“Haiti is the humanitarian disaster of the future,” commented an aid agency representative last week in Port-au-Prince. “And our experience here demonstrates that we’re not ready for it.” Today’s one year anniversary of the devastating earthquake is generating a media blitz on the shortcomings of the international humanitarian response in Haiti, but this may be only the beginning.
Future humanitarian disasters are likely to occur in urban, not rural, areas and are likely to wreak particular havoc in countries least likely to be able to respond adequately. This is partly due to simple demographics. Half of the world’s population, some 3.3 billion people, currently live in urban areas—a figure that is expected to rise to 5 billion by 2030. Eighty percent of these urban dwellers will live in the developing world. One billion people, one-third of the urban population, presently live in slums which are usually located on land most vulnerable to the effects of sudden-onset disasters.
But the humanitarian system is largely unprepared for responding to urban disasters where there are multiple political actors, difficulties in distinguishing the displaced from the urban poor and a politically mobilized population.
Working in an urban environment is a more complex undertaking for humanitarian actors than running refugee camps in rural areas. Cities have multiple layers of government authorities with sometimes overlapping jurisdictions. There are many more private actors, ranging from large businesses to political associations, which operate in both the formal and informal sectors. It is more difficult to control the activities of non-governmental organizations working in hundreds of different urban communities than in rural camps. Urban violence tends to be concentrated in the poorer parts of cities which also tend to be those most affected by natural disasters.
Traditionally humanitarian efforts have focused on those who have been displaced by disaster and who have lost homes and livelihoods. But in Haiti it is hard to distinguish between those displaced by the earthquake and the urban poor. Many of those living in the more than 1,000 IDP camps in Haiti did not lose their homes in the earthquake, but rather moved from the slums into the camps in the hope that they might receive assistance there. As an aid representative told me last week, “everyone wants to be an IDP.” Even though the IDP camps are miserable places and even though free food distribution stopped in April, at least people living in the camps have some shelter (albeit mostly tattered tarps) and access to clean water. Sometimes they also have latrines, medical care and occasionally even access to education. And there are hundreds of thousands who are not displaced, but who have been gravely affected by the earthquake. While humanitarians have long recognized the importance of working with host communities as well as the displaced, the situation in Haiti takes this to a new dimension. There are displaced Haitians who are not homeless and homeless Haitians who are not displaced. It is hard to even distinguish the displaced from the broader urban community when the needs are so similar and so great.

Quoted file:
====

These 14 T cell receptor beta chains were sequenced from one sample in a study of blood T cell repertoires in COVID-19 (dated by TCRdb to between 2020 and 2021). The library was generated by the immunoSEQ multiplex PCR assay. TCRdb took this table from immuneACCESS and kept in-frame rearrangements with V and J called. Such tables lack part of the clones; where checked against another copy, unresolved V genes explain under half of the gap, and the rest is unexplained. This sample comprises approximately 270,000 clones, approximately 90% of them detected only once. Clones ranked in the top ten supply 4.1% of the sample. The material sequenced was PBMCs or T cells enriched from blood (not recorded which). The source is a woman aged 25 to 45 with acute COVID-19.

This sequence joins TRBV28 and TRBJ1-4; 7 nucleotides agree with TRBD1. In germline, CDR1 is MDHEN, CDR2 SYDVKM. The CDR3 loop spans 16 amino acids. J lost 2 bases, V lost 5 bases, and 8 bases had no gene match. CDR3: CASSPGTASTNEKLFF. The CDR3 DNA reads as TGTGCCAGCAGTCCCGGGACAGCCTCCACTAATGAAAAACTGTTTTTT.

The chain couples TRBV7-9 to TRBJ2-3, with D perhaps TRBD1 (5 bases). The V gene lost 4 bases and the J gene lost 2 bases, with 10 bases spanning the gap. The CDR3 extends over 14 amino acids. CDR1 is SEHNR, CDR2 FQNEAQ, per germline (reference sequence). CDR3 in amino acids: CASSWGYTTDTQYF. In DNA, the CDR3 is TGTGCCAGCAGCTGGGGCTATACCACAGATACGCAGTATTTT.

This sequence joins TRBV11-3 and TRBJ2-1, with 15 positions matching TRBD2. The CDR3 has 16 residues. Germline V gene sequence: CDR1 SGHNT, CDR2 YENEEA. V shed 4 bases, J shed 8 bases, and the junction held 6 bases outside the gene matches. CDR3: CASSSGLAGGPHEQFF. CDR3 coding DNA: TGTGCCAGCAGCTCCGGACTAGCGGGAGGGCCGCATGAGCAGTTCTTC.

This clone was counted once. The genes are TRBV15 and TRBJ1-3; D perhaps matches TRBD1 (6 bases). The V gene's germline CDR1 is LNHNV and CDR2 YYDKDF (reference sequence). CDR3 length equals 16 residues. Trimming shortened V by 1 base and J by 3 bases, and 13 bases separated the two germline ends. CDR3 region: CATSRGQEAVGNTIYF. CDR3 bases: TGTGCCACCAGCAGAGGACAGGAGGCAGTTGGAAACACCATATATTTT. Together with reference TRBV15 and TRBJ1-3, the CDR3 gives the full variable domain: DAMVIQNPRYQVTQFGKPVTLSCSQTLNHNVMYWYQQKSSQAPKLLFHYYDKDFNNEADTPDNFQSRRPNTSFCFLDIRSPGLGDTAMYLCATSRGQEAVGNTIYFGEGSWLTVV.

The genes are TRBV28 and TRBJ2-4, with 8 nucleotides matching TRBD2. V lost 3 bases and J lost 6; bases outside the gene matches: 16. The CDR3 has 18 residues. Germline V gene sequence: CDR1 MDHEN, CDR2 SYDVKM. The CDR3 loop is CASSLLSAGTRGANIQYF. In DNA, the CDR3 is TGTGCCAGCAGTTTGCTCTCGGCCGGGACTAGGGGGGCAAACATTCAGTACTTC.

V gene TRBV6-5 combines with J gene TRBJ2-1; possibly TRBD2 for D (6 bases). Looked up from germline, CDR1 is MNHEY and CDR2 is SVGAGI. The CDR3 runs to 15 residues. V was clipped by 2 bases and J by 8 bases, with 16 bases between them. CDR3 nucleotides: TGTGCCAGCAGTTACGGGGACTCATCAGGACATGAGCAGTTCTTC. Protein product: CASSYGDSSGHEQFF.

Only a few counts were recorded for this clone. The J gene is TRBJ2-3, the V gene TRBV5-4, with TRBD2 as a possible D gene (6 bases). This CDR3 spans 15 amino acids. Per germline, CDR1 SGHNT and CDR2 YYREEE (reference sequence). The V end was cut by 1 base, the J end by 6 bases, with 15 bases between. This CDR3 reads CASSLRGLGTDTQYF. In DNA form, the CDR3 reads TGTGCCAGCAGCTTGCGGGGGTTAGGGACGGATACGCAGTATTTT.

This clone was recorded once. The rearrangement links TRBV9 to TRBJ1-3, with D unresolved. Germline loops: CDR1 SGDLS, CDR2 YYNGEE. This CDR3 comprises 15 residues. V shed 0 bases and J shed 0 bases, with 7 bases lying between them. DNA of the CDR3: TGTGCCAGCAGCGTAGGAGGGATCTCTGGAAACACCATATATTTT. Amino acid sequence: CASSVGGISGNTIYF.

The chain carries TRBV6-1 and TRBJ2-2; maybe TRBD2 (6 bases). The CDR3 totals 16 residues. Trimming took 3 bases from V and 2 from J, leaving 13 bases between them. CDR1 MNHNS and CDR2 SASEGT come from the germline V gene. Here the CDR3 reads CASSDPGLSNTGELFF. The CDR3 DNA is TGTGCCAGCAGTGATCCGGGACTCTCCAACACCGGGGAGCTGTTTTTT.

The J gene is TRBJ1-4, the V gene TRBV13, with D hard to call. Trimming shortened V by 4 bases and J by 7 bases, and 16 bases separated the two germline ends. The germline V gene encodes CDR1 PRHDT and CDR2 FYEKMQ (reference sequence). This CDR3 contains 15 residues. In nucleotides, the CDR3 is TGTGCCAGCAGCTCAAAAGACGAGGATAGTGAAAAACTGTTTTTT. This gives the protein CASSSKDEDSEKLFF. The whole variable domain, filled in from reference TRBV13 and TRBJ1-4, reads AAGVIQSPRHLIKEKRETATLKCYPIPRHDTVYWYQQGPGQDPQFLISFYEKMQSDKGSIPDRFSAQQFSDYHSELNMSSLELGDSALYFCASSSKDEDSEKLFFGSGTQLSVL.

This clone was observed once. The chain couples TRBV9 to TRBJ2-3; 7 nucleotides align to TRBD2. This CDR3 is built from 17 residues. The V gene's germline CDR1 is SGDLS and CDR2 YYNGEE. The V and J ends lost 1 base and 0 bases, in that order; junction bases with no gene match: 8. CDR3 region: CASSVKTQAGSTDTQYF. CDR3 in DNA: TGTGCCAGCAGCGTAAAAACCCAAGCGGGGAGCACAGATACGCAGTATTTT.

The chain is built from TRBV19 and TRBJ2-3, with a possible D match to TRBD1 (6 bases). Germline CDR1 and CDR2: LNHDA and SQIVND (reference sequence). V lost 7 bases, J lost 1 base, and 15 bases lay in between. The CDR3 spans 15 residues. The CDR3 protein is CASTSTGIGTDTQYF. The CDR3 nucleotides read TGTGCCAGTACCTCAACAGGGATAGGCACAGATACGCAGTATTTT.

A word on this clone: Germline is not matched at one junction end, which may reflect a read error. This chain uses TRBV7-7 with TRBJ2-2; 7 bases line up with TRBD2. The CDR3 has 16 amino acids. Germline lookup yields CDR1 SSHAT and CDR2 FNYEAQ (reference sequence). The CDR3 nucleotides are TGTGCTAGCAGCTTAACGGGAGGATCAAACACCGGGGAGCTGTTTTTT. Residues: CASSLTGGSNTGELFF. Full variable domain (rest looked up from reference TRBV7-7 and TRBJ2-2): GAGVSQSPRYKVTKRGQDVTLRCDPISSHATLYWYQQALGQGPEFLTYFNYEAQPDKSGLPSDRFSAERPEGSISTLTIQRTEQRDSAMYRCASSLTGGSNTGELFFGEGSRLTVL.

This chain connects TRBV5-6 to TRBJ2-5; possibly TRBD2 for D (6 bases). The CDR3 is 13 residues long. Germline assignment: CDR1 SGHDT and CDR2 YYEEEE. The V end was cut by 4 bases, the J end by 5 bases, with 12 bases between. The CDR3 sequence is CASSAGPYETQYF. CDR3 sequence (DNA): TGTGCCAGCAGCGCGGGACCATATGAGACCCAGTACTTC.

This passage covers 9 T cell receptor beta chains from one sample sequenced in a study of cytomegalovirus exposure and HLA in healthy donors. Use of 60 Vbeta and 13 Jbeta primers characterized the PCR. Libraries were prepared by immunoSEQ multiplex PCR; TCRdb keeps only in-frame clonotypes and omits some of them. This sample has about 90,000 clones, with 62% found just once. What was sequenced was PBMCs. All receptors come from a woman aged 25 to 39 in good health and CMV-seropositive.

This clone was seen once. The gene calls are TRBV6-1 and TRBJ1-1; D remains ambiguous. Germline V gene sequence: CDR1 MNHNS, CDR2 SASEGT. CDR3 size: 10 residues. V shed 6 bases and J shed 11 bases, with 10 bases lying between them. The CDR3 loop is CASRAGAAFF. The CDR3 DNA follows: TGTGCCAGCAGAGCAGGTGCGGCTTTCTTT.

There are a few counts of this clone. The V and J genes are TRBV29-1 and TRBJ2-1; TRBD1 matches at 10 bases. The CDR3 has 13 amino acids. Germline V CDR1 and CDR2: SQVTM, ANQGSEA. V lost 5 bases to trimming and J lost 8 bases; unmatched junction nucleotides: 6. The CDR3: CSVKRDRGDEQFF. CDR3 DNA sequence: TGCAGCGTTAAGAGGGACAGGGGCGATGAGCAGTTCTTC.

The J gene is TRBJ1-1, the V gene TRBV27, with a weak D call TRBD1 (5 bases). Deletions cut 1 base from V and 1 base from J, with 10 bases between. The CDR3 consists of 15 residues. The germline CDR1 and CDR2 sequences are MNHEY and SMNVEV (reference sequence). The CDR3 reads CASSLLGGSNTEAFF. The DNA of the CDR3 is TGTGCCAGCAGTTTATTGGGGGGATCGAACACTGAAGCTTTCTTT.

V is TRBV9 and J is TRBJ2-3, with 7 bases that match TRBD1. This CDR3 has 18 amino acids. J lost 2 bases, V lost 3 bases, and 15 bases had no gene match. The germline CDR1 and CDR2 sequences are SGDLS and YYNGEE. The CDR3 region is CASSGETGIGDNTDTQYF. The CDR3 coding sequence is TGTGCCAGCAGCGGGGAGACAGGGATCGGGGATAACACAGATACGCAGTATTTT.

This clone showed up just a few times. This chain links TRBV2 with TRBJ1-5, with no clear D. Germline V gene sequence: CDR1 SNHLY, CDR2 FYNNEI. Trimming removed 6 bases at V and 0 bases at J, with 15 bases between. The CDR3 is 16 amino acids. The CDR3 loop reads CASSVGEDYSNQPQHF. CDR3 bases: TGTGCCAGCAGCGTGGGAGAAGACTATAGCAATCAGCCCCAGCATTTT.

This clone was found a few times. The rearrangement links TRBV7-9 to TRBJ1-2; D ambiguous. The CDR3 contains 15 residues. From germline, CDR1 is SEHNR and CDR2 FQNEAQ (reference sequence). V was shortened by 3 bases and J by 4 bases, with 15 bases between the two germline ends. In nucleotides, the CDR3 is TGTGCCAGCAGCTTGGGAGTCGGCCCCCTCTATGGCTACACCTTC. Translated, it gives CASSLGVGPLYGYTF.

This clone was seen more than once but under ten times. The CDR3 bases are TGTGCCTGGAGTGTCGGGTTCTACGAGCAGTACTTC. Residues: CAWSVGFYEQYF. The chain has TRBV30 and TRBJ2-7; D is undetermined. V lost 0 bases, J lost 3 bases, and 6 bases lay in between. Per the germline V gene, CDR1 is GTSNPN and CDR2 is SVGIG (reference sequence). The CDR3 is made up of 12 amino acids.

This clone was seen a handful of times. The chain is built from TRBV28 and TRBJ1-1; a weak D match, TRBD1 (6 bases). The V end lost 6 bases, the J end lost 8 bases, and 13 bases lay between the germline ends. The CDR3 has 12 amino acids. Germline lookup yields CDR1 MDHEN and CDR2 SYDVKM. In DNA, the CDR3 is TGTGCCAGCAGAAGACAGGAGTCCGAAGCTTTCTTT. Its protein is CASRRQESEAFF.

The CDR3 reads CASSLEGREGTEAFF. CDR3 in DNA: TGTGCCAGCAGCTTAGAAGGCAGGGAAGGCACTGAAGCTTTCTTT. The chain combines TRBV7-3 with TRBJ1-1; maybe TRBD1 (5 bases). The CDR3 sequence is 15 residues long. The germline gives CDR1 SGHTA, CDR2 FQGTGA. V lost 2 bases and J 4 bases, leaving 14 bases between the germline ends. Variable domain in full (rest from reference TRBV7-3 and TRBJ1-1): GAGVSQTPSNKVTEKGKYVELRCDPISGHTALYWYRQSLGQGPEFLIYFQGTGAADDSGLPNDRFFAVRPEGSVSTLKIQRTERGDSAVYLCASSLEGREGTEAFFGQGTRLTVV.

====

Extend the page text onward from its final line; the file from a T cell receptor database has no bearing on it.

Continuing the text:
Humanitarian actors are well-equipped to provide immediate life-saving relief—delivering water and tents, providing food and emergency health care. But they’re not very good at dealing with chronic structural poverty. They don’t have much experience in creating long-term jobs which are the key to getting people out of Port-au-Prince’s tent cities. That’s not what they were set up to do, but that’s what Haiti needs now.
Protecting people in urban areas, particularly when they’re spread throughout a huge city and particularly when the urban poor have never enjoyed police protection, is incredibly difficult. The Haitian police are almost completely absent from the IDP sites. Nor is there regular international police presence in the sites. Meanwhile sexual and gender-based violence has increased within the camps because of the congestion, the flimsy nature of ragged tarps, and the breakdown of the social fabric.
Finally, urban populations tend to be more political, more aware, and more demanding than rural populations, as evident in Haiti. Self-selected camp committees limit humanitarian action and there’s no way around them. One NGO reported being confronted by a member of a camp committee who charged “we saw on your website that your organization has raised a million more dollars for Haiti relief. Where’s the money?” A UN official noted wryly that a “spontaneous” demonstration developed in an IDP camp when a senior European government official arrived.
There are many lessons to be learned from the response to the Haitian earthquake but planning for future urban disasters has got to be high on the agenda.